New Zealand shares fell, led lower by Air New Zealand and Xero, while Heartland Bank hit a record high.
The S&P/NZX50 Index dropped 46.66 points, or 0.6 percent, to 7,974.43. Within the index, 27 stocks fell, 17 rose and six were unchanged. Turnover was $122 million.
Air New Zealand led the index lower, dropping 4.2 percent to $3.18. The stock has gained 51 percent this year, peaking at $3.60 at the beginning of September, but has dropped back in the past two months.
"There are concerns about the currency and oil prices are starting to weigh on them a little bit," said James Smalley, senior advisor at Hamilton Hindin Greene. "A few investors who bought in a year ago may be thinking the real sweet spot is over, so it's time to take some money off the table."
Xero dropped 3.9 percent to $32.10. The stock was the worst performer on the index yesterday after it announced it will de-list from the NZX in favour of the ASX, and has shed 7.2 percent since then.
"There might well be people just re-weighting their portfolios, obviously their de-listing is still a wee way away in February but index tracker funds can't hold the stock any more," Smalley said.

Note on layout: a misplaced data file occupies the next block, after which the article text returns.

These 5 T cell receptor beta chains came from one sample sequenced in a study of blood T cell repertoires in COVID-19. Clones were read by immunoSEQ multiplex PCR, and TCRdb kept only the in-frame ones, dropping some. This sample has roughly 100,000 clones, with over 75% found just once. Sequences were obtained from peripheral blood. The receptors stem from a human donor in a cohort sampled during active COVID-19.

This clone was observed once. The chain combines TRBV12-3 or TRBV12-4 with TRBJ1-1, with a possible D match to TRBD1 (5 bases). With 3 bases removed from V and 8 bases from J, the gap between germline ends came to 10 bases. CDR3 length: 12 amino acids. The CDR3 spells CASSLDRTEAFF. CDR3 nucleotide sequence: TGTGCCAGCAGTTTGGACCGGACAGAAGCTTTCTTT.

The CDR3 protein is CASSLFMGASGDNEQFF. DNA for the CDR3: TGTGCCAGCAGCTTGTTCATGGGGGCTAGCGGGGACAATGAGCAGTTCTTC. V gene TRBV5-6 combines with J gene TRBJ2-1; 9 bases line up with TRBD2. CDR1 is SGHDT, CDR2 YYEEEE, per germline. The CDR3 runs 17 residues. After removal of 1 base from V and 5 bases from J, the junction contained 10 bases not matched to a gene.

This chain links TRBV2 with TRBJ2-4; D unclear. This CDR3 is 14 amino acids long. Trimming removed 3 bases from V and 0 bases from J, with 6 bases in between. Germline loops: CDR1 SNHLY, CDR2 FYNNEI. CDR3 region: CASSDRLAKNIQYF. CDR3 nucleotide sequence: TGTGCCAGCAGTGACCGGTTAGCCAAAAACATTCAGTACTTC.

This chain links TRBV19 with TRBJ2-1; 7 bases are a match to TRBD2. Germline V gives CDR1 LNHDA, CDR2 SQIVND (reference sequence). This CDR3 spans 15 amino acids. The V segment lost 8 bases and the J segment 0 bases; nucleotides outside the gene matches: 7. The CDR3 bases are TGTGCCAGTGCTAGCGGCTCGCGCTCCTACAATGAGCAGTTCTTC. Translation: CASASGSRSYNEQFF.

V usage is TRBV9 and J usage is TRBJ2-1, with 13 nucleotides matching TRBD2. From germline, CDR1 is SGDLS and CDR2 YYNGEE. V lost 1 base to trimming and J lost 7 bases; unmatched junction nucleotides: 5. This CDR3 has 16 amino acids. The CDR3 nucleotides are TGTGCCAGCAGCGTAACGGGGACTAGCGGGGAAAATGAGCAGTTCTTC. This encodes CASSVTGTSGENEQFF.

A2 Milk dropped 2.1 percent to $7.41. The stock has shed 12 percent in the past week and is down 15 percent from the record $8.75 it reached on Oct. 30. It has gained 255 percent this year, making it the best performer on the index.
"There has been a reasonably sustained bout of profit taking after one of the more meteoric rises we've seen in recent years, it's not exactly unexpected," Smalley said. "Maybe the real rush to pick up the stock has abated now the momentum has slowed - a lot of large funds do buy and sell based on momentum. Investors are waiting to see if the earnings justify the price, there's still a lot of good news priced in."
Heartland Bank was the best performer, up 1 percent to $1.97, an all-time record for the stock which has gained 30 percent this year.
"It has been a quiet achiever over the last two to three years," Smalley said. "Investors who participated quite early at 50-odd cents will have done exceptionally well, particularly in contrast to the major banks - it has blown them out of the water."
Westpac Banking Corp gained 0.8 percent o $36.91 and Metlifecare rose 0.7 percent to $5.66.
Infratil gained 0.6 percent to $3.215. It lifted first-half profit 16 percent as the infrastructure investor's earnings were buoyed by a strong result from electricity generator and retailer Trustpower.
Outside the benchmark index, Vista Group International was unchanged at $5.35. It plans to double its shares on issue via a two-for-one split to increase market liquidity.
Bethunes Investments rose 5.6 percent to 1.9 cents. It narrowed its first-half loss after benefitting from a break fee when Westgate Power Centre-subsidiary NZ Retail Property Group terminated a proposed reverse listing transaction.
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